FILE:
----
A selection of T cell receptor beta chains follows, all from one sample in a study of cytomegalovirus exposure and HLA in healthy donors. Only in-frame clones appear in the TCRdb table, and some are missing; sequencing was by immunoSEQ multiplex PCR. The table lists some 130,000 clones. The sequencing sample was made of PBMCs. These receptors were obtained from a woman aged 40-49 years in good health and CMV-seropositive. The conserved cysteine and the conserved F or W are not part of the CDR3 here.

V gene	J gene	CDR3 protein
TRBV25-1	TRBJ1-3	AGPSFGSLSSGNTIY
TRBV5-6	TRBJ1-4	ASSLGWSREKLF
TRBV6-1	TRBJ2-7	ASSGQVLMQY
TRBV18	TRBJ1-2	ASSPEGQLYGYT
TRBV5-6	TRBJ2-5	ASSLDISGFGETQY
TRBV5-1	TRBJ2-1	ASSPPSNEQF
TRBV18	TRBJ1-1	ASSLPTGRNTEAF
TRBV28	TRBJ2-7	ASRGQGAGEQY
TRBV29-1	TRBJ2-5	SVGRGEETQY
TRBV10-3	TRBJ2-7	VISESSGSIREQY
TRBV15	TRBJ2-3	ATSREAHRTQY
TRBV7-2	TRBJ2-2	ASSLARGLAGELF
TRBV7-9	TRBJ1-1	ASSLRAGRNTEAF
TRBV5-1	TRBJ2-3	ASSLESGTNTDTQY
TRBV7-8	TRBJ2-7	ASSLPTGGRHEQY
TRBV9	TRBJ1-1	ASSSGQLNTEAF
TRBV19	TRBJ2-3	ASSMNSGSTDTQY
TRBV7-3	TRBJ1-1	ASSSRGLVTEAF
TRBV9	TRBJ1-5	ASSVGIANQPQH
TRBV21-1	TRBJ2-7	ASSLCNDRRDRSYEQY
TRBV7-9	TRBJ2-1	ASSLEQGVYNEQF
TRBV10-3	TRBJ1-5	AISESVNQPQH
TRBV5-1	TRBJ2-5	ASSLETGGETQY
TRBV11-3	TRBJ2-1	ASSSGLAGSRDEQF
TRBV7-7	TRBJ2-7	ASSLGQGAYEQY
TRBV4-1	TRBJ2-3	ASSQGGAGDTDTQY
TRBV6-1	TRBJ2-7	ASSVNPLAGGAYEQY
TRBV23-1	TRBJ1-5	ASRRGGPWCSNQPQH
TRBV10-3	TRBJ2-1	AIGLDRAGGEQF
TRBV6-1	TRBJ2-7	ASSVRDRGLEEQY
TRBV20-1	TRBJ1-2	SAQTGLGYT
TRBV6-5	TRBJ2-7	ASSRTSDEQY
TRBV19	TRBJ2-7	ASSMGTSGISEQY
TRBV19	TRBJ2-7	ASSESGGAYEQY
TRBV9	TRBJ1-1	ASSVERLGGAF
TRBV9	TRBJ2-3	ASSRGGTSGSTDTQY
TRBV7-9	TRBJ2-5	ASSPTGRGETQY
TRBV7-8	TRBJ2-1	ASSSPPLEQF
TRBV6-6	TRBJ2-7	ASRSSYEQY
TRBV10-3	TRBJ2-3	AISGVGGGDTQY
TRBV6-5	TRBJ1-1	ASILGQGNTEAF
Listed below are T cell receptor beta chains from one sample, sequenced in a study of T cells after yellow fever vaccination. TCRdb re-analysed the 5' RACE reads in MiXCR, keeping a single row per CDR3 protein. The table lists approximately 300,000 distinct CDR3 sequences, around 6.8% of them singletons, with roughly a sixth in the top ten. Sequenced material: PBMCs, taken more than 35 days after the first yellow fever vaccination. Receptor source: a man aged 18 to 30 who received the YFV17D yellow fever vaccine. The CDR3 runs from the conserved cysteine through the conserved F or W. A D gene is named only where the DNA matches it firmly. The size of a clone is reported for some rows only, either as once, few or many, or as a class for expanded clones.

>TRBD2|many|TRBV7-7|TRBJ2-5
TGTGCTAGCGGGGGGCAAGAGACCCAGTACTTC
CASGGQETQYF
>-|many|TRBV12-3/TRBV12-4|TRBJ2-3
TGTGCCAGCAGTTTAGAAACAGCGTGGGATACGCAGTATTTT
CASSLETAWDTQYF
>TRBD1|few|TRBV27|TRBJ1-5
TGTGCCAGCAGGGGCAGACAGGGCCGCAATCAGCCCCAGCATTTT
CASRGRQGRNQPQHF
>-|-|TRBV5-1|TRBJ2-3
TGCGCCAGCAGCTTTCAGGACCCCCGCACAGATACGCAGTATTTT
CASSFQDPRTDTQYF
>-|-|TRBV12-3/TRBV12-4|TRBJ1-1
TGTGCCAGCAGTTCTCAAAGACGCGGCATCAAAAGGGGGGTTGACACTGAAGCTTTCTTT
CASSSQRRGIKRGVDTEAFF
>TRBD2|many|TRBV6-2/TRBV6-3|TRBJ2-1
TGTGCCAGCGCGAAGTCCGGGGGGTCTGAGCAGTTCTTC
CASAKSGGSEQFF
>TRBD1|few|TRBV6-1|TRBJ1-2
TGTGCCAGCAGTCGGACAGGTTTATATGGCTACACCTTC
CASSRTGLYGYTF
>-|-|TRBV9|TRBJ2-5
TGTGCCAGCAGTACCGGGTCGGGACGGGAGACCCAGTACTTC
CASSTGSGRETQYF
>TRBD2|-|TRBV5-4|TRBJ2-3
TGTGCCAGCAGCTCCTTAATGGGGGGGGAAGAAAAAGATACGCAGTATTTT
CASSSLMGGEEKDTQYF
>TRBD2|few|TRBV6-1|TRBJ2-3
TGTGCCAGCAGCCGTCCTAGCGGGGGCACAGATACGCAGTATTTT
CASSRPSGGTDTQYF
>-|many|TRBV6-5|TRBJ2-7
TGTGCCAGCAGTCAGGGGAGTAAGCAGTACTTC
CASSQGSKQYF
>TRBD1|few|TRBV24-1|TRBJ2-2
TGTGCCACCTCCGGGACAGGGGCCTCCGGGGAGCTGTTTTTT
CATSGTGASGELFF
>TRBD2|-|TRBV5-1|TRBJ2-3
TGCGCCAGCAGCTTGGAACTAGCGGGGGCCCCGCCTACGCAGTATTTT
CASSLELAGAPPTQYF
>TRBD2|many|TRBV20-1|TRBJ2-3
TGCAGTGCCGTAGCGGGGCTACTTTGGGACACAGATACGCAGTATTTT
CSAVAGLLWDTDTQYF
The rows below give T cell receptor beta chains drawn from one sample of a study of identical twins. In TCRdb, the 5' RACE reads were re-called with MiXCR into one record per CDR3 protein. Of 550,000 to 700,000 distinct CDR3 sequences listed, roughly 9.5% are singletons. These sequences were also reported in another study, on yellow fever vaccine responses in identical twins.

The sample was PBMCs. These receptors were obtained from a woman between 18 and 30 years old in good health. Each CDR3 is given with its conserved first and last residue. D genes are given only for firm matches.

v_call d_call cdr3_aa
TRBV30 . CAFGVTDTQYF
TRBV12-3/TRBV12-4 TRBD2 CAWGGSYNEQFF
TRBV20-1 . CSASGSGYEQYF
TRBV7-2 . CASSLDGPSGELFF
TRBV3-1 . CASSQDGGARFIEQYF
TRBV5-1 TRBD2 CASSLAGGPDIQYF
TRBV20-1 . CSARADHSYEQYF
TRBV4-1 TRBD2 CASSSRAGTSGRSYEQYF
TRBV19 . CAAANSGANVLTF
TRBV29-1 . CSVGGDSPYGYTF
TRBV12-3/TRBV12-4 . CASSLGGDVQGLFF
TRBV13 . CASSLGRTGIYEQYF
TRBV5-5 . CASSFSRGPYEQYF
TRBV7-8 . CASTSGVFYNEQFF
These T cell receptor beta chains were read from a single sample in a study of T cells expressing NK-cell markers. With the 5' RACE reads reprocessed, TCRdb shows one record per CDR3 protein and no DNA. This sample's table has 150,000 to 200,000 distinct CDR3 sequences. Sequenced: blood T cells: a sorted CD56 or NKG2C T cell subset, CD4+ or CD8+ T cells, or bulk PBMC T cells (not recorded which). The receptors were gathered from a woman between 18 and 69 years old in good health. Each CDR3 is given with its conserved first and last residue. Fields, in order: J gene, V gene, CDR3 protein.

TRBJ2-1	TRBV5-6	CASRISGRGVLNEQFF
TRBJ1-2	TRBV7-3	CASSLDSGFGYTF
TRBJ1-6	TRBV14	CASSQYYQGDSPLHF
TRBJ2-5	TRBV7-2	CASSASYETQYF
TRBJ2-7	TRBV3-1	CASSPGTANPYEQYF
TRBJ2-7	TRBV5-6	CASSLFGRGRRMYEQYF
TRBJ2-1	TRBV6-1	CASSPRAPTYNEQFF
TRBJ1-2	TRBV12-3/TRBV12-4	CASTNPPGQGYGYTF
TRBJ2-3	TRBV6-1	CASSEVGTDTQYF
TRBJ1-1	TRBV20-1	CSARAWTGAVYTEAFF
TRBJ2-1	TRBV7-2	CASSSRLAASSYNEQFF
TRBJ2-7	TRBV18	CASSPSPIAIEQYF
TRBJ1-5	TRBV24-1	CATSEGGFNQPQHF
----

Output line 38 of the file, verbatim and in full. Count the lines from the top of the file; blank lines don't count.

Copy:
TRBV9	TRBJ2-3	ASSRGGTSGSTDTQY